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Brussels woos banks to provide guarantees for gas stored in Ukraine

Brussels is in talks with banks to provide guarantees for companies willing to store their gas in Ukraine’s vast underground gas storage despite the possibility that it could be destroyed.

The war-torn country has the largest gas tanks in Europe and has offered its capacity to European companies facing a potential supply glut come winter as storage levels within the bloc are already at record highs.

But businesses have qualms about storing gas reserves in Ukraine even as 80 per cent of the underground facilities are located in the west of the country, farthest from the frontline. Russia has targeted Ukrainian gas pipelines in past attacks, but no underground storages have so far been hit.

At present only a few companies with a high tolerance for risk are using Ukraine’s storage. European Commission vice-president Maroš Šefčovič told the Financial Times that to encourage use “on top of the competitive prices the Ukrainians are offering, we need to work on guarantees for international actors”.

The commission is in talks with lenders such as the European Bank of Reconstruction and Development “to develop this idea into a working project, which would further boost the energy security of Europe”, he added.

Four EU officials also confirmed the talks. A commission official said that Brussels was speaking to governments as well as financial institutions about providing “adequate insurance coverage” adding that it would help “lower the risk premium related to the situation in Ukraine”.

The EBRD confirmed it was in contact with the commission but declined to comment on discussions. The European Investment Bank said it had been consulted but that it would be against its policy of not funding fossil fuels.

Ukraine’s storage, which is owned by the state gas company Naftogaz, has capacity for 31bn cubic metres of gas. Of that it could offer up to 10 bcm to European companies with a possibility to extend that to 15 bcm if Ukraine can retake Russian-occupied territory, according to Naftogaz. That will add to the EU’s underground gas storage capacity of about 115 bcm.

“Ukraine possesses the biggest underground gas storage in Europe and a vast transmission infrastructure, able to supply more than 15 countries”, Naftogaz told the FT. The storage capacity that Ukraine can offer “is extremely important for those European countries who lack their own storage facilities and want to accumulate reserves for winter”, it added.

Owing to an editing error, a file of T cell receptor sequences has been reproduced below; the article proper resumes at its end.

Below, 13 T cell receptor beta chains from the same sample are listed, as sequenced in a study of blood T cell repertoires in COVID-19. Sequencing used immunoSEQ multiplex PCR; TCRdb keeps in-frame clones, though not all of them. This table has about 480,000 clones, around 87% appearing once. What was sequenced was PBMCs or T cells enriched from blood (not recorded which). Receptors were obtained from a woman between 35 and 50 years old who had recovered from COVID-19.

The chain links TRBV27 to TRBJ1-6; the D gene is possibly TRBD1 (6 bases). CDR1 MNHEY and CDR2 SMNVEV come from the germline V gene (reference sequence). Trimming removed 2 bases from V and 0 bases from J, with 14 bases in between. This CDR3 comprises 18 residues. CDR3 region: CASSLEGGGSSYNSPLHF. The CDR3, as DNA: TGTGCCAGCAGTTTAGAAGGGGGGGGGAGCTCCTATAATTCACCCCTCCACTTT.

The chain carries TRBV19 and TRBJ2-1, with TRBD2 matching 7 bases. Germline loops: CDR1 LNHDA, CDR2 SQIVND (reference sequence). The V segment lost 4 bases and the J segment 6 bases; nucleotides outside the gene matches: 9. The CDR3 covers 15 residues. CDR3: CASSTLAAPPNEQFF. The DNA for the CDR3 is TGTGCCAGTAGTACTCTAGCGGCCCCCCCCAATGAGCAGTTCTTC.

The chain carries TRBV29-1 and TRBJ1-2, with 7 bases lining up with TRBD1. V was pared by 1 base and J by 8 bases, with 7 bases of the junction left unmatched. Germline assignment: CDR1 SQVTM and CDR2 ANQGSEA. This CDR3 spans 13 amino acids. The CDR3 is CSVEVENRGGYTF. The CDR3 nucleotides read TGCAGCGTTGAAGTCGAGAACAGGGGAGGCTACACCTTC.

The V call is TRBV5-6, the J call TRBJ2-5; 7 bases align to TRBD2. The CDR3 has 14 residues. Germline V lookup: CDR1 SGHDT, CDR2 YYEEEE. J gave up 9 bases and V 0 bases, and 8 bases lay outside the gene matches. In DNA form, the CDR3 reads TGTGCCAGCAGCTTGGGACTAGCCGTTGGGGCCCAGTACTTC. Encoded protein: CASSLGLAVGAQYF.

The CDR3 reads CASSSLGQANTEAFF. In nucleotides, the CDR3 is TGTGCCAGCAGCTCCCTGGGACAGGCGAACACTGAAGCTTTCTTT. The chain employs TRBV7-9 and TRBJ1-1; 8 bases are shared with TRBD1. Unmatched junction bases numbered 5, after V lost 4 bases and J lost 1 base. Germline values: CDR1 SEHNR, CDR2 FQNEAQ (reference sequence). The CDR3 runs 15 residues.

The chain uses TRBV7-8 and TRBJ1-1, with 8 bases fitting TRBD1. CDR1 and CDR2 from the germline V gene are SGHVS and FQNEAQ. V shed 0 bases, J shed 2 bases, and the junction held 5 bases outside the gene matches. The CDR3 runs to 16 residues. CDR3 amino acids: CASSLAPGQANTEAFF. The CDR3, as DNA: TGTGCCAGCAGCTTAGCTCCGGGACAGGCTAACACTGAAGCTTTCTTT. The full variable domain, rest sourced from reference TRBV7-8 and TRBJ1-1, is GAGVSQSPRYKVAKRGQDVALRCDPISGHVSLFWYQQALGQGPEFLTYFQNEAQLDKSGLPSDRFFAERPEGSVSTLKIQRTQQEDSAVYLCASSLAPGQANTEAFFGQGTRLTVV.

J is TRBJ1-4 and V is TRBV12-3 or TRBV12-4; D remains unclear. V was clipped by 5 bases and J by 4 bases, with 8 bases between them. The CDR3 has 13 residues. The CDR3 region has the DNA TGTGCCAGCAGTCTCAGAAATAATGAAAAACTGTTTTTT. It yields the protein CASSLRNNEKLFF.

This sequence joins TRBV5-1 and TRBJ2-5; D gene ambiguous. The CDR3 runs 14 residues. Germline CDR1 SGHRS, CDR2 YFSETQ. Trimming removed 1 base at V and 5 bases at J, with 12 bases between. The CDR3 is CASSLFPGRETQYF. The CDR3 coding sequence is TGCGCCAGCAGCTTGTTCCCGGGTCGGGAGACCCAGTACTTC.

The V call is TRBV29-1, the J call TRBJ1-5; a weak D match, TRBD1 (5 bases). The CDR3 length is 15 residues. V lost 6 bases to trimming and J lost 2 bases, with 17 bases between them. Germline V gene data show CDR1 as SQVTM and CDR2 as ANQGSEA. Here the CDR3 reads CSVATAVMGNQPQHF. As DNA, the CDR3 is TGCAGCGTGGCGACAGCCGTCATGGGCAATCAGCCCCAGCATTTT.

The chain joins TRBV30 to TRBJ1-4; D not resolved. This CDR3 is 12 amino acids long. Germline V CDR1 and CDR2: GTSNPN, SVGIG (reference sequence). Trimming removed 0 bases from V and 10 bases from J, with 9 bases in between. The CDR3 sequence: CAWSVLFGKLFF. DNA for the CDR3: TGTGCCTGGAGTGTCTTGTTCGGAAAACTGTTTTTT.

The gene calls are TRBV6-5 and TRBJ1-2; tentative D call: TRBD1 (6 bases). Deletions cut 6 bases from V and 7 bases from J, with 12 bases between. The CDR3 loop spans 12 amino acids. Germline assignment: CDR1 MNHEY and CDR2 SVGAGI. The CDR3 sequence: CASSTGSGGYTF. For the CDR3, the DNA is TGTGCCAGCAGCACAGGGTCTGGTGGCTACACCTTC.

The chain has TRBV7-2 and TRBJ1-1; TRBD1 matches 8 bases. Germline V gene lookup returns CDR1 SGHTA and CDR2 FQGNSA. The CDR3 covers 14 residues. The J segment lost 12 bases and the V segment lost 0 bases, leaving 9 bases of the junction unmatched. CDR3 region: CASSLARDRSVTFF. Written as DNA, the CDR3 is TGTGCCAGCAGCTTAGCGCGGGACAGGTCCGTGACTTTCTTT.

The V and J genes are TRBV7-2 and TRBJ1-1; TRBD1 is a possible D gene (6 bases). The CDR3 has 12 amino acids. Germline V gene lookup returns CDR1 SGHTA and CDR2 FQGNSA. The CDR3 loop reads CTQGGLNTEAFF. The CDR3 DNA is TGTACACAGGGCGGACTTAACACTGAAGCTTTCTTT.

Naftogaz subsidiary Ukrtransgaz, which operates the storage sites, in April was certified as a gas storage operator that meets the EU’s standards — a prerequisite of Ukrainian gas storage being used for the bloc’s strategic gas reserves.

Storing European gas in Ukraine’s tanks would be a way of providing revenues to Kyiv to support it against Russia’s full-scale invasion. Before the invasion, 28 countries kept gas in Ukrainian storage but other than Moldova, officials would not disclose which countries currently had gas stored in the tanks for security reasons.

The EU’s gas storage tanks are 68 per cent full, an unusually high level for June thanks to a lack of demand over the mild winter. Researchers at Columbia University’s Center on Global Energy Policy warned this week that Europe faced possible oversupply and that Ukraine’s “underused and readily available” storage was “a unique opportunity for Europe to carry forward its current — but temporary — gas surplus into the winter and beyond”.

But risks to the infrastructure amid continued Russian missile attacks on Ukrainian cities and Kyiv partially banning gas exports after Moscow’s full-scale invasion last year have resulted in a lack of appetite from European companies.

“If the EU can devise a scheme that would protect companies against potential losses associated with storing gas in Ukraine, then it might well encourage a greater variety of firms to store gas in Ukraine”, said Natasha Fielding, head of European gas pricing at Argus Media.

If Ukrainian storage “gains a wider appeal”, she added, it could provide “a bigger buffer to meet demand in case of extremely cold weather or any unplanned supply disruptions this winter or in the following ones”.

Additional reporting by Christopher Miller in Kyiv

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